The labels and literature that accompany the display do not always participate in this historical performance, but instead gesture toward the modern desire for contextualization by providing some information on the pieces displayed. Yet the information is uneven and thus the gesture unconvincing. Some pieces, such as the sima from the Temple of Zeus at Olympia, have no identifying information at all. Other objects are mislabeled: for example, the Diadoumenos is a cast of an object in the National Archaeological Museum in Athens, not the British Museum.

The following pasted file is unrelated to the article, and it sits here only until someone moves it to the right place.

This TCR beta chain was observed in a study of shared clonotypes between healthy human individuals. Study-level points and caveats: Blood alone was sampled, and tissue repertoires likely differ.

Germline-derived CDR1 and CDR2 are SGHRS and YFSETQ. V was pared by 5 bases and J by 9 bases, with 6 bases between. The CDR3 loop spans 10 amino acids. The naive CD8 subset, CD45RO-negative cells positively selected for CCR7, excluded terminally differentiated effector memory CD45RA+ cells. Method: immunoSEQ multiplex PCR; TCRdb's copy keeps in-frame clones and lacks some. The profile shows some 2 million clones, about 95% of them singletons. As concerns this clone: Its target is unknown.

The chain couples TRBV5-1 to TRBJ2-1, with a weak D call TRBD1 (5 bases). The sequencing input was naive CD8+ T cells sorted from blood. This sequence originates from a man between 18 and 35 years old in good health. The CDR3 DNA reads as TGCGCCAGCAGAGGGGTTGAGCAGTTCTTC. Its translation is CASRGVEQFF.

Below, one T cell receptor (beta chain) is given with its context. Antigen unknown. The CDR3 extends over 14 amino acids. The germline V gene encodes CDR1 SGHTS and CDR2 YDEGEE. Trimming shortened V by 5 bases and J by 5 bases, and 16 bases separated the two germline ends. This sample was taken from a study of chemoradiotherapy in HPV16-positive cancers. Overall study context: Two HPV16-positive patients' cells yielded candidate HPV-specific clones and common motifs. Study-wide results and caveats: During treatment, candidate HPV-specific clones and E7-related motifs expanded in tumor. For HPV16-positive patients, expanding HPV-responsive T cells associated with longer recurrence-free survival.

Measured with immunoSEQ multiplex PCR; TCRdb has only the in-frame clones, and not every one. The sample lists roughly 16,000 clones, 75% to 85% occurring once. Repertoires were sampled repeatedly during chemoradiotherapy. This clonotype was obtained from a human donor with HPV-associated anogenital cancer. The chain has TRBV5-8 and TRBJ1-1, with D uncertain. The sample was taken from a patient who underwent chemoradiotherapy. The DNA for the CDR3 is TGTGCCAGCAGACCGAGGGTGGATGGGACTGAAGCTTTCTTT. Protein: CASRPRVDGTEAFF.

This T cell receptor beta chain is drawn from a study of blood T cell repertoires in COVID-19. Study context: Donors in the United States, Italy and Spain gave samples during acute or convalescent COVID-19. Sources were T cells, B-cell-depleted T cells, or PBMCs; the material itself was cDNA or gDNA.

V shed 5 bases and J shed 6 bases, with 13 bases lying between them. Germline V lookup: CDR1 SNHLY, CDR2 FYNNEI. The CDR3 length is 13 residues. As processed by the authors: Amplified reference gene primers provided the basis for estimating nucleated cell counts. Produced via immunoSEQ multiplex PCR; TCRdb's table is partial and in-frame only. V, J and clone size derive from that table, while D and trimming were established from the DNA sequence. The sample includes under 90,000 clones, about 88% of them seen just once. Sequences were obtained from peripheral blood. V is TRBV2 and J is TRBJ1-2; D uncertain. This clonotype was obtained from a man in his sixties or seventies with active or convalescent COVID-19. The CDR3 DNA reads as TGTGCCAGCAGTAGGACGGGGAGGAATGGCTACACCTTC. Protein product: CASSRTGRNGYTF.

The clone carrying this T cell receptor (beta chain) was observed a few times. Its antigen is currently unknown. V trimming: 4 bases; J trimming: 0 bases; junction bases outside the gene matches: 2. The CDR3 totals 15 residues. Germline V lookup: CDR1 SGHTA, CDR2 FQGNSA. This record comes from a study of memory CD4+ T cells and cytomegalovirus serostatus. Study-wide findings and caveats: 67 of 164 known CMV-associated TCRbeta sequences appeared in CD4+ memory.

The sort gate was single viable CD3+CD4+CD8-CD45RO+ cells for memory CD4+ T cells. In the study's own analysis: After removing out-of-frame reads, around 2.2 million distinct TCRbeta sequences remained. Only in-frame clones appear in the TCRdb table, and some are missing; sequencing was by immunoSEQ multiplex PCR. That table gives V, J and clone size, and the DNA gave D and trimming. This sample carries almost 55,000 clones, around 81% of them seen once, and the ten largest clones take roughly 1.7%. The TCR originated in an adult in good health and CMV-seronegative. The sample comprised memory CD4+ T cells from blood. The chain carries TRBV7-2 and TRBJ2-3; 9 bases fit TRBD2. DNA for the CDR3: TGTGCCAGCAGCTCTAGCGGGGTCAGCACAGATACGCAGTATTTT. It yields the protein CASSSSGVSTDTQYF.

There is also little information about the history of the individual casts themselves. This is unfortunate, given what the very practice of casting reveals about the reception of certain art and architectural works and about evolving attitudes toward the classical tradition more broadly. Once casts like these were used not only as models for artists, but to recover an original­­ object—or to get as close to an idea of the original as possible. Through formal analysis and a process dubbed Kopienkritik, often aided by casts, Classical archaeologists sought to identify works by masters known from literary sources. Plaster was even used, on some occasions, to create composites of hypothetical originals. Scholars today are more prepared to see copying as a widespread and complex process of intrinsic interest, and to engage with casts, ancient and modern, as a multivalent dimension of that phenomenon—see, for example, the wide range of topics discussed in Plaster Casts: Making, Collecting, and Displaying from Classical Antiquity to the Present, edited by Rune Frederiksen and Eckhart Marchand (Berlin: De Gruyter, 2010).